I recently got back from a 3-day trip to the SoHo June 16th thru 18th. This was a regular trip for us, however since Trey was born we haven't made this trip in 3 yrs. I was very surprised to see the number of anglers out there beginning on Thursday, and increasing each following day. Water was a bit higher than normal, but still very wadable. This was due to TVA sluicing a continuous 280 CFS from the dam while they are performing maintenance.
Upon arrival, there was only one other tent setup and two other gentlemen sitting there. I talked to the older gentleman who has fished the river for two weeks consecutively for each of the past three months, and he said that the past two days have been the best sulfur hatch of the year. I quickly geared up and hit the water around 2:30, deciding that the tent could wait until after it had cooled down some. About 3:00 the hatch began, and I picked up a couple fish on sulfur nymphs tied klinkhammer style and sulfur duns. I couldn't get into consistent action and was frustrated a couple times when I saw some big heads sucking down dozens of bugs. After a couple hours I headed back to camp to begin setting up the tent. About this time Scott showed up and helped set things up and run over to the fly shop. When we returned from the shop Dave was sitting at the campsite trying to figure out if it was the right spot. Shortly afterward our camp neighbors returned from their afternoon jaunt. I couldn't see them where they were fishing, but I was told that the older man Darrell probably caught 70 fish to the younger's 15. He showed me his fly, and it definitely had been abused.
As evening was approaching, Darrell recommended that I swing a wet fly in the riffles and seams downstream of camp. So, I did as he said and was rewarded with probably a dozen fish in 1.5 hours of fishing. Light was getting low, so I headed back to camp to help Dave cook up some deer steaks and corn on the cob. That is always a tasty meal when on these camping trips. It was a beautiful full moon night, and perfect weather for camping.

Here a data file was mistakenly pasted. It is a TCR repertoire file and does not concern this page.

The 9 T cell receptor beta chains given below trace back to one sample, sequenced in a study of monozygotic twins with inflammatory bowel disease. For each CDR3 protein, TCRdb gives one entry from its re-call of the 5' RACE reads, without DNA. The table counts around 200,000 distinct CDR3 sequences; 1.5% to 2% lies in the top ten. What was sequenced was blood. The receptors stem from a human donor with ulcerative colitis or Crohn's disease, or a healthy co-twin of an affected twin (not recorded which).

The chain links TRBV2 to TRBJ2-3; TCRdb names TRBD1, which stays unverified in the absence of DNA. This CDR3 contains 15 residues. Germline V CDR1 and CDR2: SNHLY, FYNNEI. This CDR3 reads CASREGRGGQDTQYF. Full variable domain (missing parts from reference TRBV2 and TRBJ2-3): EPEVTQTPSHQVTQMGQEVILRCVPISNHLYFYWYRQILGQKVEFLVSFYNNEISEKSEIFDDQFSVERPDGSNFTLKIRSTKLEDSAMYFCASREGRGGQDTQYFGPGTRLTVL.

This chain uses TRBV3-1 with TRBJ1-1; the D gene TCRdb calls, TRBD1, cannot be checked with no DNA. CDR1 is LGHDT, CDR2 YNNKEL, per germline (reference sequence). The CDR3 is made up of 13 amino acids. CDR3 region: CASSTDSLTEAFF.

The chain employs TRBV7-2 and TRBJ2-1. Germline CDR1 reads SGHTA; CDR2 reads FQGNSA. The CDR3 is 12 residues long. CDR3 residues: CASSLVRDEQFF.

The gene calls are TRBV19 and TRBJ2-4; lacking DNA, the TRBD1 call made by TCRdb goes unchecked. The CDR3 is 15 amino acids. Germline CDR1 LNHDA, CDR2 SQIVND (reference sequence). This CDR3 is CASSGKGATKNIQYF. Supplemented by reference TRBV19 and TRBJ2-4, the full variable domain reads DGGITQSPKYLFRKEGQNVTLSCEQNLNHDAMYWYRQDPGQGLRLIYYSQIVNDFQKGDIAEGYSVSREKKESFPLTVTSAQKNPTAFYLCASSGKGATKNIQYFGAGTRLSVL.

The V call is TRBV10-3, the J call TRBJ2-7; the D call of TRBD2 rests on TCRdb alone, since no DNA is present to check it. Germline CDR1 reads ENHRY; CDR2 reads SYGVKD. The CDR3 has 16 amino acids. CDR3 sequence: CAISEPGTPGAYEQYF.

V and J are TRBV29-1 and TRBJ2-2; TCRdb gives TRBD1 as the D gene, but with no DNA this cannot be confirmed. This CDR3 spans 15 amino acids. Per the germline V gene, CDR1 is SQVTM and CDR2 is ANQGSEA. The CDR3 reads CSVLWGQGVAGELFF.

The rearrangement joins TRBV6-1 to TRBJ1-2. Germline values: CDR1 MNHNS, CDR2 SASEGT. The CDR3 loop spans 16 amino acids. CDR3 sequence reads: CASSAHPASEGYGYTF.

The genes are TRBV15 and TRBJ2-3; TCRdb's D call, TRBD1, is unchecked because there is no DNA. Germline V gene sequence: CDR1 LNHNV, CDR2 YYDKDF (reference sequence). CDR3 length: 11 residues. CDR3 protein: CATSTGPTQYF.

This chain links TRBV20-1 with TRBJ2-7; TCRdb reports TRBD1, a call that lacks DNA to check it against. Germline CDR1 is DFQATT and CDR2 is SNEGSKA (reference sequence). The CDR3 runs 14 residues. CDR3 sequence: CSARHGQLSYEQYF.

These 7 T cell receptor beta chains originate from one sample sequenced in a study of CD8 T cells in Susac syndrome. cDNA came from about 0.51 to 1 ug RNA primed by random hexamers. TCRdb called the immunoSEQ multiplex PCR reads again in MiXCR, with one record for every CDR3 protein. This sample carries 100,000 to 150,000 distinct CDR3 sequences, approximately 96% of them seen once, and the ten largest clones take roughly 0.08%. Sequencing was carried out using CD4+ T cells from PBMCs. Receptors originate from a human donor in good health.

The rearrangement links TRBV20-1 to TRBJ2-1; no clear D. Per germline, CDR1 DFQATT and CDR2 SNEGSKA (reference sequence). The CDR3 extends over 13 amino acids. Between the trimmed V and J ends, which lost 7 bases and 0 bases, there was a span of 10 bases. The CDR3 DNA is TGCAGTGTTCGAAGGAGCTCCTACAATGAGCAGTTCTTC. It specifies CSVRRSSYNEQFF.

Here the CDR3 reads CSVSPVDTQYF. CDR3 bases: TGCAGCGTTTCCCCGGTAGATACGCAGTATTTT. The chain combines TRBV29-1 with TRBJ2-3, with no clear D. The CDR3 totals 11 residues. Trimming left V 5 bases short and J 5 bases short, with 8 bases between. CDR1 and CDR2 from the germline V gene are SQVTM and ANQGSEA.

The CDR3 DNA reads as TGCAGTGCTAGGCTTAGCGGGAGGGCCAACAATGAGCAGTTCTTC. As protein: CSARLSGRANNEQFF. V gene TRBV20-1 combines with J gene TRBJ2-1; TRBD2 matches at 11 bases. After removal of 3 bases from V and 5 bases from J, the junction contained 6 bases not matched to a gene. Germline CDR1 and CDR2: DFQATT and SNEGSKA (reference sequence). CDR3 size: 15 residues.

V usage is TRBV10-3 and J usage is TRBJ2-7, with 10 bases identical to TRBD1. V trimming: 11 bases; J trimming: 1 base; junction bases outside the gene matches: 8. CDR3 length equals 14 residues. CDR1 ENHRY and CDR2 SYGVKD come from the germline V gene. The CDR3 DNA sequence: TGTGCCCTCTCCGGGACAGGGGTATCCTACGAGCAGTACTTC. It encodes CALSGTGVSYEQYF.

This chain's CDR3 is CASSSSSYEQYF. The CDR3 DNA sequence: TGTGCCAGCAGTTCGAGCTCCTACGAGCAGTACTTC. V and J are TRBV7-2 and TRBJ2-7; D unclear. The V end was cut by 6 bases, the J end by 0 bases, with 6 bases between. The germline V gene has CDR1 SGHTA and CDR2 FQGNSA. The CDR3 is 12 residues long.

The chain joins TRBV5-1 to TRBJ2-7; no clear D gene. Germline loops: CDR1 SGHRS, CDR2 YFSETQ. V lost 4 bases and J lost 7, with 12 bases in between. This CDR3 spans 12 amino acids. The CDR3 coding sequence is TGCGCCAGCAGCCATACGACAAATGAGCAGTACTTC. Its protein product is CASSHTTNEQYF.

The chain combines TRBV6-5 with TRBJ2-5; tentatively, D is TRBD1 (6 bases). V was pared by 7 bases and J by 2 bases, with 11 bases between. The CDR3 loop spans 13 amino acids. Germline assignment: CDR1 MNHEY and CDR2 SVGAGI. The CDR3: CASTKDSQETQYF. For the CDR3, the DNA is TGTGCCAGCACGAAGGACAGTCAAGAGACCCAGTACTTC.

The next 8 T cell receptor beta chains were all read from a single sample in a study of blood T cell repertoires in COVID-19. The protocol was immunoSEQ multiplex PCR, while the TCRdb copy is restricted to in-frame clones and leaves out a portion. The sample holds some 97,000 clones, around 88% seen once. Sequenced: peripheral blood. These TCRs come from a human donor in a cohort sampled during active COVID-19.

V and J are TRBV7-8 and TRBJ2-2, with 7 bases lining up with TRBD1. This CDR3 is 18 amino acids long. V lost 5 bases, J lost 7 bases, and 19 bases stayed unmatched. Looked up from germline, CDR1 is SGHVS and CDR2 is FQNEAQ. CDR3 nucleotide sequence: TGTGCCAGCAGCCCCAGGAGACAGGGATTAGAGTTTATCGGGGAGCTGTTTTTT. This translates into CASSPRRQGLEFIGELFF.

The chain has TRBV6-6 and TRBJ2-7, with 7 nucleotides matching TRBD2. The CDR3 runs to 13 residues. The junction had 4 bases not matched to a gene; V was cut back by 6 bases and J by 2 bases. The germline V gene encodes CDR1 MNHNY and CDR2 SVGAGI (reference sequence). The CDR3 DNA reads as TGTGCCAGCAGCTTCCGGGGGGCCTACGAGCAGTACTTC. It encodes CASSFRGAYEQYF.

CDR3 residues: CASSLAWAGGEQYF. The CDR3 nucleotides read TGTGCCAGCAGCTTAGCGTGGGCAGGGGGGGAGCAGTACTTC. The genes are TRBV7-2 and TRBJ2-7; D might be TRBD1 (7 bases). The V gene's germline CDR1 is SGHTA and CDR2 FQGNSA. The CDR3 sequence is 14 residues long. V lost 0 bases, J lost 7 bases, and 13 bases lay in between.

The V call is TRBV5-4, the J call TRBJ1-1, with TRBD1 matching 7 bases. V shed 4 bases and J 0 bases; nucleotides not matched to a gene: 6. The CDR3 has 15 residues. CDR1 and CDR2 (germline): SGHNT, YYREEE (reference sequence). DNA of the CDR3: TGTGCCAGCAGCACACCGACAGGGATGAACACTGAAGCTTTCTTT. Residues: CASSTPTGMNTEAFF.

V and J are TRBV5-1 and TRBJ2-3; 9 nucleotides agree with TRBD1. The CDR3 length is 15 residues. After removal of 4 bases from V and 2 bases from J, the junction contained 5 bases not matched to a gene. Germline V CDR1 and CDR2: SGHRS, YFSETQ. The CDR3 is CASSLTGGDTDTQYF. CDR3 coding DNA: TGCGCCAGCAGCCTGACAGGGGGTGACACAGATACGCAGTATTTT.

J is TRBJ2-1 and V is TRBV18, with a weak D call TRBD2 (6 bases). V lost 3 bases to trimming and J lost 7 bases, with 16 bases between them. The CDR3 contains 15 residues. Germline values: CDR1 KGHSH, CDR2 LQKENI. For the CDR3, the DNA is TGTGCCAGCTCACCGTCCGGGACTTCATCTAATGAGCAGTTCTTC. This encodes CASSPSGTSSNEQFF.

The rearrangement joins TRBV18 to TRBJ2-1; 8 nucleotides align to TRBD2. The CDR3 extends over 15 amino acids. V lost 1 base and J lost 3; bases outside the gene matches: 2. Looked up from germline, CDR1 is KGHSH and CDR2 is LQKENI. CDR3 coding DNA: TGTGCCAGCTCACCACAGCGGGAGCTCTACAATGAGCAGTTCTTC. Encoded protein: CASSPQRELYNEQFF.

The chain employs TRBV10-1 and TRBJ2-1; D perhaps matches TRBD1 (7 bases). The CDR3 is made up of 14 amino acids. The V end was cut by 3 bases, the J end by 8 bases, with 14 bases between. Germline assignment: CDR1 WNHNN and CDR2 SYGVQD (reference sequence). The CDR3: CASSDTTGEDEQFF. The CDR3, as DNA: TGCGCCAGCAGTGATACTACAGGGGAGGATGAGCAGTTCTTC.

The next morning Darrell recommended that I try swinging tiny softhackles, size 24, in the seams for early morning trout. I didn't have any that small, but had some #20 BWO softhackles that the fish were very willing to eat. I fished for probably two hours and landed another dozen fish. Most were probably 8 to 12", but I did manage one brown around 13". Called it quits about 10:00 and came back to camp for a little midmorning snack. After the snack, I tried my luck out on the slackwater area, and was abused by those super selective trout. Did manage a couple more on some sulfur emergers that I swung in the seams. It was very hit-or-miss for most people on the water. I saw and talked to plenty of people who were skunked.
I took a break and came back for lunch and sat down to tie up some comparaduns for the afternoon sulfur hatch. From 3:00 on is when the magic began. However, it only was magical if you had the exact fly imitation. Thankfully, I got into them taking a #18 medium yellow sulfur w/ bleached deer hair sparkle dun pattern. I tried two other shades of sulfur, and both bleach and natural hair wings before finding the one that worked. So, I spent an hour trying to find the right fly, but once I found it the fish were taking it so hard that I had three swallow the fly. One brown actually jumped out of the water and ate the fly as he was entering the water. I fished that fly in two runs for the last hour of the day. I was probably on a 20 trout/hr pace with the fly I mentioned above.
Saturday morning was nuts! People were walking in on top of each other, and I just chose to pack up and come on back home. That is not my cup of tea. I even saw quite a few bait slingers today out there keeping anything with size to it. However, I think the sulfur hatch up there is just now getting ramped up. Be advised though to take a wide variety of sulfur patterns in different shades of yellow, orange, or some combination. Those trout can be some the most finicky I have ever fished for. If you go good luck, and happy Father's Day!